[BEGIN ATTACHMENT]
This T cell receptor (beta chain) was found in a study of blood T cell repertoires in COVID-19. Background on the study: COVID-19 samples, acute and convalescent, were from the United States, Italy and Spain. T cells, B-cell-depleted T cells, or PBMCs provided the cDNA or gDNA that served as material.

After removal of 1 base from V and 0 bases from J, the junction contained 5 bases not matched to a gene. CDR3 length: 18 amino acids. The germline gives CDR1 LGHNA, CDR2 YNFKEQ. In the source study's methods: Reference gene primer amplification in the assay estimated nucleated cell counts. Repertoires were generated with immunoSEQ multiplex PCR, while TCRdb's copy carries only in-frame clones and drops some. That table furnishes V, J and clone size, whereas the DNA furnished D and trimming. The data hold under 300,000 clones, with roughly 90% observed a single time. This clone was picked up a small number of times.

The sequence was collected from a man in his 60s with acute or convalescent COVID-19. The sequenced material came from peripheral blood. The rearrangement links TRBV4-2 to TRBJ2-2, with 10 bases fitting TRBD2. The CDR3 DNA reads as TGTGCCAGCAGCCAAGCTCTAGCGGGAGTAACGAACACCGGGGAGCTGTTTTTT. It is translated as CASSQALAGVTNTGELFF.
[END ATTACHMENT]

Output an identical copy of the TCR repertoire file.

This T cell receptor (beta chain) was found in a study of blood T cell repertoires in COVID-19. Background on the study: COVID-19 samples, acute and convalescent, were from the United States, Italy and Spain. T cells, B-cell-depleted T cells, or PBMCs provided the cDNA or gDNA that served as material.

After removal of 1 base from V and 0 bases from J, the junction contained 5 bases not matched to a gene. CDR3 length: 18 amino acids. The germline gives CDR1 LGHNA, CDR2 YNFKEQ. In the source study's methods: Reference gene primer amplification in the assay estimated nucleated cell counts. Repertoires were generated with immunoSEQ multiplex PCR, while TCRdb's copy carries only in-frame clones and drops some. That table furnishes V, J and clone size, whereas the DNA furnished D and trimming. The data hold under 300,000 clones, with roughly 90% observed a single time. This clone was picked up a small number of times.

The sequence was collected from a man in his 60s with acute or convalescent COVID-19. The sequenced material came from peripheral blood. The rearrangement links TRBV4-2 to TRBJ2-2, with 10 bases fitting TRBD2. The CDR3 DNA reads as TGTGCCAGCAGCCAAGCTCTAGCGGGAGTAACGAACACCGGGGAGCTGTTTTTT. It is translated as CASSQALAGVTNTGELFF.